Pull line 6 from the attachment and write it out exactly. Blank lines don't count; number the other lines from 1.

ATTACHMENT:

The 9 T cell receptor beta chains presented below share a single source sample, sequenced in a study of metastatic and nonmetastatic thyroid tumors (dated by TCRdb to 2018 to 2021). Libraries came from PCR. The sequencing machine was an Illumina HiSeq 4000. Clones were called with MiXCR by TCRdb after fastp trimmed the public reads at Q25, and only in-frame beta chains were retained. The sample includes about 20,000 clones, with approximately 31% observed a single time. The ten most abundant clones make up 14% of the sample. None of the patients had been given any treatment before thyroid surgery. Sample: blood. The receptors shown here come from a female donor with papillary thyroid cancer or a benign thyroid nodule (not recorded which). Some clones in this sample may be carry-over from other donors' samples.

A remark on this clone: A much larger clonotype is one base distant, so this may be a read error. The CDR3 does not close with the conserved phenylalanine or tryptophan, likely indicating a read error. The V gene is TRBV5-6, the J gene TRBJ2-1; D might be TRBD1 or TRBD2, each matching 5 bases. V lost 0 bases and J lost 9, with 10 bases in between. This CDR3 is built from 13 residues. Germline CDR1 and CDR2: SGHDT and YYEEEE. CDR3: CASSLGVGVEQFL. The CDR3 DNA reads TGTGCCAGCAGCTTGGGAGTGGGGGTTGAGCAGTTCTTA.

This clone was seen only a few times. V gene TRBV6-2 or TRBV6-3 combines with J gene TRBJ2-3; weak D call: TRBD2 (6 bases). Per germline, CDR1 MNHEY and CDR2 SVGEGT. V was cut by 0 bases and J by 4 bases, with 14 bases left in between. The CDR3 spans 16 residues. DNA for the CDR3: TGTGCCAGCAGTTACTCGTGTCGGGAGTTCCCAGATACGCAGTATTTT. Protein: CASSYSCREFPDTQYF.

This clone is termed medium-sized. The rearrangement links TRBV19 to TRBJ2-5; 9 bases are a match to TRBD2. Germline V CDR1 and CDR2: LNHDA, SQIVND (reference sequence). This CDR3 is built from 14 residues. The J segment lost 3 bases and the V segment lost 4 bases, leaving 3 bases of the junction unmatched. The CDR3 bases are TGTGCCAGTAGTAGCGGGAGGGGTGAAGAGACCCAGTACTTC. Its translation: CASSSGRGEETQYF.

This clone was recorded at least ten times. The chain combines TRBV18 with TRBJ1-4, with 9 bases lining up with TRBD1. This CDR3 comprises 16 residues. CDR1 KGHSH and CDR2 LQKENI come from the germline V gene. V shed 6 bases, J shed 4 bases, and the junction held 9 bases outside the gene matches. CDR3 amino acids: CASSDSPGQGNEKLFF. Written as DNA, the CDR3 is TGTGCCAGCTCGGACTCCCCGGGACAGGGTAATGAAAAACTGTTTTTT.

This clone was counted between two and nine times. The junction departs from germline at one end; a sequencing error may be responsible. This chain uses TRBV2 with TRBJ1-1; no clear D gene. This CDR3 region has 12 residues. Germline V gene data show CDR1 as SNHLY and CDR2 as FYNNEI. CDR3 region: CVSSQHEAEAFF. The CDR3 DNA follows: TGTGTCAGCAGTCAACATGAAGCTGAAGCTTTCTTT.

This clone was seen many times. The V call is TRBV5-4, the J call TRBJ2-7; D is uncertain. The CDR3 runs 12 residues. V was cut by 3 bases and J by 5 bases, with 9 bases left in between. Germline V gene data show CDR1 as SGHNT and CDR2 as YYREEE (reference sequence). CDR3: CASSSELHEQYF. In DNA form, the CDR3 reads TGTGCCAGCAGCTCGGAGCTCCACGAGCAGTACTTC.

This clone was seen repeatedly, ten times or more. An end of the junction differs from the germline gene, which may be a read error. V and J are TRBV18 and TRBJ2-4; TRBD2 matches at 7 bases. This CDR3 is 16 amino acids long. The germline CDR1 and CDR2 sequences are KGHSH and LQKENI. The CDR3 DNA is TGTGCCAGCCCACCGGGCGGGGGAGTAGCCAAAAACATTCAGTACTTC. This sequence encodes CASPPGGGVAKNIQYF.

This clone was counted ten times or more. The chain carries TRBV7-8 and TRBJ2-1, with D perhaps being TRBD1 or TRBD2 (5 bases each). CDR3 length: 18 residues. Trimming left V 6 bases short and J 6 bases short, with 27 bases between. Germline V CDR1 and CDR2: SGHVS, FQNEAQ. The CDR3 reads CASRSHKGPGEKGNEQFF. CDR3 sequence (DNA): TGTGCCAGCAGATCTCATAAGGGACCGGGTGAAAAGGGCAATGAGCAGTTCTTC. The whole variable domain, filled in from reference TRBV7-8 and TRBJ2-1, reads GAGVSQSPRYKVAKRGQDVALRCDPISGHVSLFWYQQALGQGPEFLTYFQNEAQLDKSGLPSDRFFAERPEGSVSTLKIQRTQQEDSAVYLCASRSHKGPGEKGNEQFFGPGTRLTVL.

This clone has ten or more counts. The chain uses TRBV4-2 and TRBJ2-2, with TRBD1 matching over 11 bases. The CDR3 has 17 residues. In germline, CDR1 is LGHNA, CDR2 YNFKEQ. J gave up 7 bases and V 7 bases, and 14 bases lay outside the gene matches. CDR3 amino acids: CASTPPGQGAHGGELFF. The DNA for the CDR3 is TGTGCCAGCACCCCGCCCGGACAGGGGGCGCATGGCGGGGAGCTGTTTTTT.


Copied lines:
This clone was counted between two and nine times. The junction departs from germline at one end; a sequencing error may be responsible. This chain uses TRBV2 with TRBJ1-1; no clear D gene. This CDR3 region has 12 residues. Germline V gene data show CDR1 as SNHLY and CDR2 as FYNNEI. CDR3 region: CVSSQHEAEAFF. The CDR3 DNA follows: TGTGTCAGCAGTCAACATGAAGCTGAAGCTTTCTTT.